He also called for the government to reintroduce maintenance grants, where students are given money they don’t have to pay back to spend on essentials at university, so that “there isn’t a discrimination where those that can go to the bank of Mum and Dad can go to uni and the rest can’t.”

Jeremy Corbyn said students he’d spoken with at London Met had to resort to working overnight as security workers.

He said: “Some of them had been working all night in security and then coming into study, and you can’t sustain that.”

“How can you study if you’re existing on four hours sleep?” He added.

Under current guidance, international students and their dependants are counted as part of the UK’s target to reduce net migration.

On this issue, Jeremy Corbyn said: “They are not immigrants in the sense of counting immigration figures. They are people that have come here, actually, to pay quite a lot of money.”

He added: “I think a lot of overseas students have actually a very bad experience here.”

He said the struggles of overseas students had “really come home,” to him when he visited a foodbank in Newham at the end of covid.

Mr Corbyn said the foodbank was “completely dominated,” by overseas students.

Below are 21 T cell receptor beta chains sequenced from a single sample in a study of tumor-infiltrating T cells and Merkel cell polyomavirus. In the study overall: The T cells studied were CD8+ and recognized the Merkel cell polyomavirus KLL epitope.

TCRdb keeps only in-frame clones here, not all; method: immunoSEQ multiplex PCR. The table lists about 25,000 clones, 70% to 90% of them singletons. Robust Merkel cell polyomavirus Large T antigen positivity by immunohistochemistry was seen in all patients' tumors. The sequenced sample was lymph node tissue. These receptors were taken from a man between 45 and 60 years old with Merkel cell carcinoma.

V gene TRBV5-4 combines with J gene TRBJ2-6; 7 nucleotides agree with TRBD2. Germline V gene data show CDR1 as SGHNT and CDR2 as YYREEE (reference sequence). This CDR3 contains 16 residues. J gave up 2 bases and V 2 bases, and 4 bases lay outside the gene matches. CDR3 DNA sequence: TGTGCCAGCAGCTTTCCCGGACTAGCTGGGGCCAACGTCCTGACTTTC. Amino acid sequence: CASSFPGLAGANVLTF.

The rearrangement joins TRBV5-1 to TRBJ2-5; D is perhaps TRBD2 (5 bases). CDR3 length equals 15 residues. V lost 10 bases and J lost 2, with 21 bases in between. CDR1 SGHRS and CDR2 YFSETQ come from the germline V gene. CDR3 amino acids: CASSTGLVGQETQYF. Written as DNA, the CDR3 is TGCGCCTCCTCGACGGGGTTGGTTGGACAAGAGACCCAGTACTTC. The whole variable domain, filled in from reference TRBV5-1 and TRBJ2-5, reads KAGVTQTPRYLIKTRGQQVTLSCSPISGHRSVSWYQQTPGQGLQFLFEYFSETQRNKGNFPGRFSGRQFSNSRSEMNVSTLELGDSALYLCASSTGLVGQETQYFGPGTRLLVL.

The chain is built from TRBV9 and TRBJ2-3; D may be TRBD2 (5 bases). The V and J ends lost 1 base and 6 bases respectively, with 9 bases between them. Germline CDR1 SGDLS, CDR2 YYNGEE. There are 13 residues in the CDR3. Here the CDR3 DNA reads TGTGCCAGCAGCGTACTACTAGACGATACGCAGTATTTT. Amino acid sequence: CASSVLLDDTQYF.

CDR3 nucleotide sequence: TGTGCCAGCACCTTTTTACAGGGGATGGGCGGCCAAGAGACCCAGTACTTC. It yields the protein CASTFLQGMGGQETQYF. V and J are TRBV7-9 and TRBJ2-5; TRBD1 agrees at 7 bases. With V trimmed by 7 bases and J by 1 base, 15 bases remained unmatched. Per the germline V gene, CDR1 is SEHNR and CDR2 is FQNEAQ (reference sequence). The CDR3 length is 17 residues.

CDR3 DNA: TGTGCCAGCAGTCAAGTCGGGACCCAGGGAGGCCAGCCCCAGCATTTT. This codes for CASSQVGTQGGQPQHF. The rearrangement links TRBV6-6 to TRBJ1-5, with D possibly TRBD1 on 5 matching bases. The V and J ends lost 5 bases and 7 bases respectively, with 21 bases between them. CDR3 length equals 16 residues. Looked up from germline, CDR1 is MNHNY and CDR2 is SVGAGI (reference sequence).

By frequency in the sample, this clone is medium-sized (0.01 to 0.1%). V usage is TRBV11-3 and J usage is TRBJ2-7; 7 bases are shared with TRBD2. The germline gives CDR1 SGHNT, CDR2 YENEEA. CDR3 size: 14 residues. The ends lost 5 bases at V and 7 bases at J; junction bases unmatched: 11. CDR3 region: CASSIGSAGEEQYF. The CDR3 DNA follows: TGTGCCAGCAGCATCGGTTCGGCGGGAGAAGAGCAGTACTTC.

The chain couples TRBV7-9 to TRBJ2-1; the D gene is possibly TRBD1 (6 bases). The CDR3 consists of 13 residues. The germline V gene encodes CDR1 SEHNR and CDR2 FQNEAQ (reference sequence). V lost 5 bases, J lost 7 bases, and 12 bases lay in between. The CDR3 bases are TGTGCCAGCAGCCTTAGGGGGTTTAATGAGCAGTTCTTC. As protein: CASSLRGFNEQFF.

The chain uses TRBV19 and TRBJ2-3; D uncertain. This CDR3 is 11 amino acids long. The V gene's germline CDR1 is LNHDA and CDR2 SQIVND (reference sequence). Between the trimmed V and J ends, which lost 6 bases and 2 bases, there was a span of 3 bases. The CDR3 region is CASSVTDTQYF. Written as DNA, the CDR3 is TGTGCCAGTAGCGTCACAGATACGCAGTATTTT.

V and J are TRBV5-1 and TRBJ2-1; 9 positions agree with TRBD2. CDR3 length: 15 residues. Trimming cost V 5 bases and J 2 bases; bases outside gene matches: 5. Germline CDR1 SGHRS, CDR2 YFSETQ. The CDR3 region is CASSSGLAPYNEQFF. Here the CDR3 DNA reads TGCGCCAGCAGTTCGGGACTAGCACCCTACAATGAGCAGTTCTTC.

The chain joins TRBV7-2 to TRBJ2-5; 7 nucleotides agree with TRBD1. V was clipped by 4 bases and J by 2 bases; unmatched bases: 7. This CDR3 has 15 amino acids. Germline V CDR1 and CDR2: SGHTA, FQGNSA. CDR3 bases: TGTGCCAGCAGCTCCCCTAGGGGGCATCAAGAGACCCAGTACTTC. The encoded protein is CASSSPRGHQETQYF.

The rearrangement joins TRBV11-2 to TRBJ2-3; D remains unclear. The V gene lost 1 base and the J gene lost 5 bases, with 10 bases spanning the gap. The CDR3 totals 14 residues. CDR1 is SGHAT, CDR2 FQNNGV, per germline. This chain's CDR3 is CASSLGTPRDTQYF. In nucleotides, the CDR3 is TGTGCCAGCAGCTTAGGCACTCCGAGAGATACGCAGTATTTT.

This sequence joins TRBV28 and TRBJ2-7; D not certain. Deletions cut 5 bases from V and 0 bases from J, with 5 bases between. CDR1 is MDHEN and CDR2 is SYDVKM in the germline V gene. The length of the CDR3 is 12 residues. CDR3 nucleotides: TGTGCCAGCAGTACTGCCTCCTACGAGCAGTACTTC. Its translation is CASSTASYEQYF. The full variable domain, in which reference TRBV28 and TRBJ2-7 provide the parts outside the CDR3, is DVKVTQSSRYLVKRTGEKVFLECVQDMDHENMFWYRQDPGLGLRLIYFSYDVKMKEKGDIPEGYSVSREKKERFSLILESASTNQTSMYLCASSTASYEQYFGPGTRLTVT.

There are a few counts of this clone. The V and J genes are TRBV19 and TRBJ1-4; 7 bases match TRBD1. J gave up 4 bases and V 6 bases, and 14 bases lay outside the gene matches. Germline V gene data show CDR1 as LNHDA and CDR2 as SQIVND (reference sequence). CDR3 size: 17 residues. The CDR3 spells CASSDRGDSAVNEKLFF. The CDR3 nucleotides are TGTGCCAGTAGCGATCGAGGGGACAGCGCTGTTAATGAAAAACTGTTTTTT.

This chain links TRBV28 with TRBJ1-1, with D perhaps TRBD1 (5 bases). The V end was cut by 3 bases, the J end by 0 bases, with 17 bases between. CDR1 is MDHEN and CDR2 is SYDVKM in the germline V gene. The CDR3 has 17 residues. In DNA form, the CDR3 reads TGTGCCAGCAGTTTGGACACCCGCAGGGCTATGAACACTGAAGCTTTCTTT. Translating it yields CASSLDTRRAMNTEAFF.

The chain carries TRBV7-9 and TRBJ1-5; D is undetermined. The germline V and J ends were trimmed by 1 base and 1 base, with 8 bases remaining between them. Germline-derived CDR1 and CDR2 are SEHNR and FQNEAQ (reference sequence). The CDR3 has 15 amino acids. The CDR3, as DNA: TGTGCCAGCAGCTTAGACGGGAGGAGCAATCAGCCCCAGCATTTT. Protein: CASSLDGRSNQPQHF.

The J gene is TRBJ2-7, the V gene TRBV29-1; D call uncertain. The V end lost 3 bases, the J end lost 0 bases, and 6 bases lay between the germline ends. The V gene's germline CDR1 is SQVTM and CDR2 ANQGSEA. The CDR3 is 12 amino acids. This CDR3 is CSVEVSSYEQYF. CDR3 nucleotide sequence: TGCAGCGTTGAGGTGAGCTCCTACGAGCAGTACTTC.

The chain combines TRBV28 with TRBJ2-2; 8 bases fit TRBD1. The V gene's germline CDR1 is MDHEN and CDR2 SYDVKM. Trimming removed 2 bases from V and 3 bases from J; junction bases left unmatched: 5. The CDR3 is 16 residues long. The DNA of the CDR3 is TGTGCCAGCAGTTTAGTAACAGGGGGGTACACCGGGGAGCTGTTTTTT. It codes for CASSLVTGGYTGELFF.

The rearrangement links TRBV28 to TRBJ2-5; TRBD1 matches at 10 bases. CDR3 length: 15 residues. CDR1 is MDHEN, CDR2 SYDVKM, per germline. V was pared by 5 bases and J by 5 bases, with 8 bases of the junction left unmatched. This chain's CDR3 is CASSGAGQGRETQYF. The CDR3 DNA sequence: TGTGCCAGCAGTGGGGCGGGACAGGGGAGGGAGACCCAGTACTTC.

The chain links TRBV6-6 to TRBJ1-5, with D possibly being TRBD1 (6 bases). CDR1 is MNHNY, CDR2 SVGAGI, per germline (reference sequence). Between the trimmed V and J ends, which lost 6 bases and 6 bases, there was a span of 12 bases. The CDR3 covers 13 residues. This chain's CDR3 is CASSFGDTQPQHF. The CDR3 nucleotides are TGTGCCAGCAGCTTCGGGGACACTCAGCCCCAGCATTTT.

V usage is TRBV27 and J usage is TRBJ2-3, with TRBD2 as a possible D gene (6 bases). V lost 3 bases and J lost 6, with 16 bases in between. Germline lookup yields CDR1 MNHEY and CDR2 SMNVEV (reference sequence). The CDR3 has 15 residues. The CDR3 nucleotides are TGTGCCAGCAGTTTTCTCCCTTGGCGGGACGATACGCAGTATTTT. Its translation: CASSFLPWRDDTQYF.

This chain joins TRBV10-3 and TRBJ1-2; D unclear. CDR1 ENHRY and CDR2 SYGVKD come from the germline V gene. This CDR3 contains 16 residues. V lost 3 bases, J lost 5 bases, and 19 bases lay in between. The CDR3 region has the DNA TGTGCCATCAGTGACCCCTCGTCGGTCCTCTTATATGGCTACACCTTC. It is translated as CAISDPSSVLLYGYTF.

“Queue all the way down the road- 3/400 people queuing,” he added.

“Families have made huge sacrifices and gained nothing. It’s just wrong.” He said.

Corbyn also said that in 2019, he had been in talks with the President of Mexico “about how we would use it as a starter model of having an optional second year in a different country.”

He said: “You would do three years of study here but your second year – if you wanted – you could do it in Mexico.”

He then asked: “You don’t fancy a year in Mexico?”

Jeremy Corbyn with Izzy and Mahrukh from The London Tab

Last week, the Government announced plans to stop courses which provide “Mickey Mouse degrees”, courses with high dropout rates, or low estimated earning potential.

INews estimated the courses most likely to be dropped are: “art and design,” “agriculture and food related studies,” “media, journalism and communications,” and “sport related courses.”

The Government has not yet listed which degrees would be closed, but The Times reported that it would affect around one in eight students.

Mr Corbyn described the characterisation of “Mickey Mouse degrees” as “insulting,” and “stupid.”

He said: “There was a time when (London Met’s) main courses were on social studies, women’s studies, trade union studies, Irish history, a whole lot of what the Government would probably call ‘Mickey Mouse’ subjects.”

“They’re not. They’re actually very important,” he added.

Recently, students have formed encampments on university campuses to protest university investment in the arms trade, especially in relation to weapons used in Israel’s invasion of Gaza.